My father was more surprised and curious than shocked and angry. “Please let me see them,” he said. I held out the tiny green disk on the tip of a finger. He stared at it almost reverently. “Is this all there is to it? It’s so tiny. Are you sure you can see with it?”
I felt smug, superior, vindicated.
His next question surprised me. “Didn’t it hurt your eyes when they poured the latex in?” What on earth was he talking about? Nothing of that sort had gone on at all.
“I want to show you something,” he said, beckoning. I followed him upstairs to his room. From the back of his sock drawer, he pulled out a hinged leather case and opened it. On the white velvet lining were two glass balls. No, not balls. I picked one up. Doll teacups, of clear glass, an inch in diameter and an eighth inch thick.
“These are my contact lenses,” Daddy said sadly.
I was horrified. “How could anyone wear those? Why they must cover the whole eyeball!”
“That’s right,” he replied. “I wore them three times.”
My mother peered over my shoulder. “One of the times was on his second date with me,” she said. “His poor eyes watered so much and he was so miserable I made him take them off.”
“They made them by propping my eyelids open with a metal brace and pouring liquid latex over my eyes,” he explained. “The molds were then used for the glass lenses, which fit tightly over the entire eye. It took all my courage to put them in. I didn’t want that to happen to my little girl,” he finished lamely.
Remorse filled my heart. Daddy had only been trying to protect me from the pain he had suffered himself, while I had thought he was being mean and unreasonable. I shuddered as I remembered my misery when the orthodontist had made latex molds of my teeth. Then I thought of the young man, 20 years earlier, who had endured incredible agony for the hope of being freed from the burden of thick, heavy glasses.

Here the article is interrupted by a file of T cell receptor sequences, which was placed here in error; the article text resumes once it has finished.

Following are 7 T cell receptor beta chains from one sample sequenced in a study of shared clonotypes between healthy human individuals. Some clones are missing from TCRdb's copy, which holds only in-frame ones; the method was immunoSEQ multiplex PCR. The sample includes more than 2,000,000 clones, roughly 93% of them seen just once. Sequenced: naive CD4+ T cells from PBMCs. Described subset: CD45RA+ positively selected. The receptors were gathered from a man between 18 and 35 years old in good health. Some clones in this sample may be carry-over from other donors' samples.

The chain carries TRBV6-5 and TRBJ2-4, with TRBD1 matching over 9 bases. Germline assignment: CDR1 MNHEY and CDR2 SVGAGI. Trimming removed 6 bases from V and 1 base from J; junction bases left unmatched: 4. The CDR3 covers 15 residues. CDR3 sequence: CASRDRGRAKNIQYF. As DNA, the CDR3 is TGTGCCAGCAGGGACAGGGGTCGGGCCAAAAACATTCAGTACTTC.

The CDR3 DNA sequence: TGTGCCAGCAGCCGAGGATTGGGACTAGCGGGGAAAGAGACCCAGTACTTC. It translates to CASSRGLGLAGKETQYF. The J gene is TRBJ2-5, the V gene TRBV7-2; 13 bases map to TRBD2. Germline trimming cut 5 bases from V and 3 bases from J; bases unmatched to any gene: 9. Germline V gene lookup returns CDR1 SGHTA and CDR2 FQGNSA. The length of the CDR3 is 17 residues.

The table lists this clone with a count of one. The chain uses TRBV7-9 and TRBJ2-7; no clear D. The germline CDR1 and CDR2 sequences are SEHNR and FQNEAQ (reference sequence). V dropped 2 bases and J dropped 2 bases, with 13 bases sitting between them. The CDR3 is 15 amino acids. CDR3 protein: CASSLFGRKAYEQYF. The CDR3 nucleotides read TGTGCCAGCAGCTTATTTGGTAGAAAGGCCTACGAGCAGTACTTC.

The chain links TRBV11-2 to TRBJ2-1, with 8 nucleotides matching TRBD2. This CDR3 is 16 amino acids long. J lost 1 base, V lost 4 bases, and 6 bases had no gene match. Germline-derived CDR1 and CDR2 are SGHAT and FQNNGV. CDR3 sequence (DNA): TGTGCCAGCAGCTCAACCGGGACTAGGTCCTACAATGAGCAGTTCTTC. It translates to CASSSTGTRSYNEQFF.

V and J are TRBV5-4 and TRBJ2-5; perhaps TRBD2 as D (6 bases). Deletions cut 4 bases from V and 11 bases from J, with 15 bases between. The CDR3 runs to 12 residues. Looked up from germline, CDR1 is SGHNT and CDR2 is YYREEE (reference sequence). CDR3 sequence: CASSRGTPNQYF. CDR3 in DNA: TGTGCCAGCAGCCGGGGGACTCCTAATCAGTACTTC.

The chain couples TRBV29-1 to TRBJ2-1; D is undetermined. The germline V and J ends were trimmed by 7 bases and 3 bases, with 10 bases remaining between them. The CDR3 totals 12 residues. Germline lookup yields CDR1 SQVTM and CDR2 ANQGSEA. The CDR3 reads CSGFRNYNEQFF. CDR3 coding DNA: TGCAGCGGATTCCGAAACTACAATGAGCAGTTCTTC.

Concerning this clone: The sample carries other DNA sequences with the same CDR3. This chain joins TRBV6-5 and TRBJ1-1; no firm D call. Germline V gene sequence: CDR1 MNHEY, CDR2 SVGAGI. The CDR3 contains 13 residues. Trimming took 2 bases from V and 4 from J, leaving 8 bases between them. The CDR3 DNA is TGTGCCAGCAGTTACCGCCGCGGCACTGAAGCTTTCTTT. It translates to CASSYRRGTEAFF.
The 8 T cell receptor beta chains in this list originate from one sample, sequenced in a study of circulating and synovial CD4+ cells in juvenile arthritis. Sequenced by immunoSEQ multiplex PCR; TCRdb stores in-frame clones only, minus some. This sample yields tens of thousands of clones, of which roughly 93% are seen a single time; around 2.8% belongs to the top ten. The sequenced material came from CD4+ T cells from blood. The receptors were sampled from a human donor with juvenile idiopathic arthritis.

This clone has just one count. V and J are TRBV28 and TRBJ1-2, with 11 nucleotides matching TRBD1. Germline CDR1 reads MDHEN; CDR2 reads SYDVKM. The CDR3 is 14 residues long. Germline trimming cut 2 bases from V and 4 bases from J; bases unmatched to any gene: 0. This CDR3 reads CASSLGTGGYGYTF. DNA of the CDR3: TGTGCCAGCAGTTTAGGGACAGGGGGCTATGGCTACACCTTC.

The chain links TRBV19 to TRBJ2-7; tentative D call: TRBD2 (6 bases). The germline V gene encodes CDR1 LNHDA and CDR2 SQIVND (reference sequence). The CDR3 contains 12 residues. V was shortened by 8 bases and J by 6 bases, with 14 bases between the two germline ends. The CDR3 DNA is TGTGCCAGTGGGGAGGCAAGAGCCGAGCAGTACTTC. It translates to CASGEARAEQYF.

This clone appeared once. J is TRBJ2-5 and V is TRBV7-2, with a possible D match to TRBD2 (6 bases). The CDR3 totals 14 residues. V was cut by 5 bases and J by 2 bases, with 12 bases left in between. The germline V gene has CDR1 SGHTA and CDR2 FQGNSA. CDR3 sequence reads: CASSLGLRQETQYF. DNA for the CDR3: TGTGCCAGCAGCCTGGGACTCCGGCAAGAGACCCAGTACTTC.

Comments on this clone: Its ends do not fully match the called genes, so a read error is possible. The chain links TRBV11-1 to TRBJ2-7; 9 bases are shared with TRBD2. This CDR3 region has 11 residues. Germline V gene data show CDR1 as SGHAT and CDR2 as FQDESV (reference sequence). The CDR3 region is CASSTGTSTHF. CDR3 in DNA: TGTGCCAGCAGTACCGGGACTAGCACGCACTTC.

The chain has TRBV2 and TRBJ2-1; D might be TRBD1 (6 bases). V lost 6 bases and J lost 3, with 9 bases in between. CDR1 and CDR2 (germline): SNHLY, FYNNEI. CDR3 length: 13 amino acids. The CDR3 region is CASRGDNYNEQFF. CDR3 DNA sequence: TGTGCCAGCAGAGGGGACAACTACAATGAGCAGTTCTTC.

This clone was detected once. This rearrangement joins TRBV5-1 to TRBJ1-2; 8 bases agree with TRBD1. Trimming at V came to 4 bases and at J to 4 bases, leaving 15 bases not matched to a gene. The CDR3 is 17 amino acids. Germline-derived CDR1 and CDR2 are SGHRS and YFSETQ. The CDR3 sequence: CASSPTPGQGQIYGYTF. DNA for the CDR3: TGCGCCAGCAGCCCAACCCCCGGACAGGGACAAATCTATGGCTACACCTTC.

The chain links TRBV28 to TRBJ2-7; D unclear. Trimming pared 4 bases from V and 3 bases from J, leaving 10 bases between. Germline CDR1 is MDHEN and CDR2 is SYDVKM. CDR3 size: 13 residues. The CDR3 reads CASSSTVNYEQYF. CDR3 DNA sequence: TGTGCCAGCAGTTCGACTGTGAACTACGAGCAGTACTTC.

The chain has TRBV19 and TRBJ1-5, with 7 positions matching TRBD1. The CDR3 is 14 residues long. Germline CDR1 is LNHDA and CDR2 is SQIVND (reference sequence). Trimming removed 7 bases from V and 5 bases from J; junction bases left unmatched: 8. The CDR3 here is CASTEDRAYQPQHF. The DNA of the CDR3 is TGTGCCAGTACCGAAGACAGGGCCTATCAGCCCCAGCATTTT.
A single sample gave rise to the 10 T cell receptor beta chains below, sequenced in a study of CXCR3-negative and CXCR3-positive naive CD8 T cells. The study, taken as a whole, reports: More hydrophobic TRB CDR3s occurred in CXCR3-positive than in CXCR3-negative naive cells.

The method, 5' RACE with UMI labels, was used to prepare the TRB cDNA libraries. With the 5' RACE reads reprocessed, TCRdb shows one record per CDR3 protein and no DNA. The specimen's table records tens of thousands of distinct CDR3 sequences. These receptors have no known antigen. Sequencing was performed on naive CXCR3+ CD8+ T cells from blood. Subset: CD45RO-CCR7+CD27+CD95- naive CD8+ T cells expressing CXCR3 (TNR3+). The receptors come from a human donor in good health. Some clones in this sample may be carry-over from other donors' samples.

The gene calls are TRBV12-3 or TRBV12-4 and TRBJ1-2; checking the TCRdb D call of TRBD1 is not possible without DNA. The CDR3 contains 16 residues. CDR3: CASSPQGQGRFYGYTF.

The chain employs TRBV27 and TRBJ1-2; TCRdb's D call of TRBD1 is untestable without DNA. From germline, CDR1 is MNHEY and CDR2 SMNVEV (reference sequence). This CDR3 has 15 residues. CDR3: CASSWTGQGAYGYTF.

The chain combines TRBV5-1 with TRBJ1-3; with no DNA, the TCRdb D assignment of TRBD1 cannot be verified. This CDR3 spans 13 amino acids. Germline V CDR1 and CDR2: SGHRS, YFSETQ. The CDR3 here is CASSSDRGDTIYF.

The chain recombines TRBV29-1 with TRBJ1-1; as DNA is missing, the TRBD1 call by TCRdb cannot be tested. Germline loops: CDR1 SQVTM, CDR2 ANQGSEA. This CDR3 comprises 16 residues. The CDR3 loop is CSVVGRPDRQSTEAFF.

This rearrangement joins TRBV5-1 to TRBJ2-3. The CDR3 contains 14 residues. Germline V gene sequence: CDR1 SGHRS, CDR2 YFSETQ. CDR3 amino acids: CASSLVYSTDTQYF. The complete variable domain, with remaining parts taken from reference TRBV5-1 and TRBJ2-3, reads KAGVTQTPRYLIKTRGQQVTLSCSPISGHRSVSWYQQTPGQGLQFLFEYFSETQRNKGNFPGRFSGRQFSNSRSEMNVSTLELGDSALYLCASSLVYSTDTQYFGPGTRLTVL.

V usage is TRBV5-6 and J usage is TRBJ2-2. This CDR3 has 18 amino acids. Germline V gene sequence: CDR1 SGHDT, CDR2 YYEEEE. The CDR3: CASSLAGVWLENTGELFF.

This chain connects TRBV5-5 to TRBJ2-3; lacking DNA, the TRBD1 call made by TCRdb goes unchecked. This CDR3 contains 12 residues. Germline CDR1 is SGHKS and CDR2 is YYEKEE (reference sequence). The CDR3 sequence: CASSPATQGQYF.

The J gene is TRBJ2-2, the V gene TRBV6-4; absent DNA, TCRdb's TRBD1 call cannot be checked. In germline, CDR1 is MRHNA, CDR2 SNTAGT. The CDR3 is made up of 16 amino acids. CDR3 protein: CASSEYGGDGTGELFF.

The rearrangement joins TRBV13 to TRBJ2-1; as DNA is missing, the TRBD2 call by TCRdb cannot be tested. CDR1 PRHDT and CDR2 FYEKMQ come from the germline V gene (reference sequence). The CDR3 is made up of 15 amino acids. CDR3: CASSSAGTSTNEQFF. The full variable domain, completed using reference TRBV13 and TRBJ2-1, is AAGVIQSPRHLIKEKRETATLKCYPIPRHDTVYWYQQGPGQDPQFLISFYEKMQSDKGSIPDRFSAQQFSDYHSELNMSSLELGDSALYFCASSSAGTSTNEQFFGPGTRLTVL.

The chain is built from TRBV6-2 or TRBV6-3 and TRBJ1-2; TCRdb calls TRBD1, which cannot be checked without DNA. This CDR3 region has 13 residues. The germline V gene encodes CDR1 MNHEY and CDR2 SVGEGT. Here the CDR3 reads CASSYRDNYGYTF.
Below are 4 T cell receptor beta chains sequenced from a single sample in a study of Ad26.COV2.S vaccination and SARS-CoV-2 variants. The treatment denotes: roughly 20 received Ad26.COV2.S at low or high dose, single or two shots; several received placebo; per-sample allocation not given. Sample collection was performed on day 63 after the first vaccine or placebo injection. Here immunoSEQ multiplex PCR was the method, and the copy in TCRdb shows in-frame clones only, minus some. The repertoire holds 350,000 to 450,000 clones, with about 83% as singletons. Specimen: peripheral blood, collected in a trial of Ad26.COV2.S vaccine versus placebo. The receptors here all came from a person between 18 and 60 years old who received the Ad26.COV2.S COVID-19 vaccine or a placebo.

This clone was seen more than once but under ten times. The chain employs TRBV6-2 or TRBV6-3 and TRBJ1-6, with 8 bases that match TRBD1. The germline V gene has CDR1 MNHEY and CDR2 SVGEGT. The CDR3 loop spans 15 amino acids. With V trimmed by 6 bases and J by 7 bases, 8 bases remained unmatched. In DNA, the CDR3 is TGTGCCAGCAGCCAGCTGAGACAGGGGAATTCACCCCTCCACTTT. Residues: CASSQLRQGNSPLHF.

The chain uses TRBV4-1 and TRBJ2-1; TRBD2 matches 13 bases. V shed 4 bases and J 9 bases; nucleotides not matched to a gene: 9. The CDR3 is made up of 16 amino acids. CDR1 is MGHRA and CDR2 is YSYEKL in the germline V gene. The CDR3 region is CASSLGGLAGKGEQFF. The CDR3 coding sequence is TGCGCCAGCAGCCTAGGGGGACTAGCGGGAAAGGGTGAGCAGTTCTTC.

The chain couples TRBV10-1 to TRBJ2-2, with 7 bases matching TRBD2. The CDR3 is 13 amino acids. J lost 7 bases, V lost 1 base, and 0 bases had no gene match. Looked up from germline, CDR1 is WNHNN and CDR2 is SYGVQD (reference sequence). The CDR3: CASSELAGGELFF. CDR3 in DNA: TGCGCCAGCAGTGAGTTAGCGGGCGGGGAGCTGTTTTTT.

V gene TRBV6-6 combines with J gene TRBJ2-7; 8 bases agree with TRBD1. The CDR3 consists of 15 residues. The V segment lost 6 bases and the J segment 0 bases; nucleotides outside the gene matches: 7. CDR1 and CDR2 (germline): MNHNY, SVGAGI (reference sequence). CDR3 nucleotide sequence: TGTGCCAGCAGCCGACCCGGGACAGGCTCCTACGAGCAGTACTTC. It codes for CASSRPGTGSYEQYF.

Daddy hadn’t realized that times had changed. His actions toward me had been motivated by memories of his earlier experiences. I understood better now the reasons for other restrictions he imposed upon his children. He had once been a young man. Events during those years had shaped his relationship with his family; and the family rules, fair or unfair, were influenced by those experiences.
I knew the remaining months I would spend in Daddy’s household were limited. I would soon begin a new life that would lead me away from home. Very shortly, my parents would not be responsible for my welfare, and I was sorry my new understanding of them had come so late. I wished I had been more considerate and teachable.
Three years later, my mother called my Provo apartment with the news. “Your father got his new contact lenses today. Aunt Jeuney and I picked him up at the train station and asked him how he was doing. He really was excited! ‘When I got back to the office, I didn’t have to pick up a single thing on my desk to see what it was,’ he said.”
Tears filled my eyes as I thought of the man who had groped for so many years and had now found a fuller measure of vision. I prayed that in future relationships I would realize that people, especially parents, act according to their past experiences. It is impossible to understand all the reasons why people do the things they do. I hope I can remember that lesson all my life.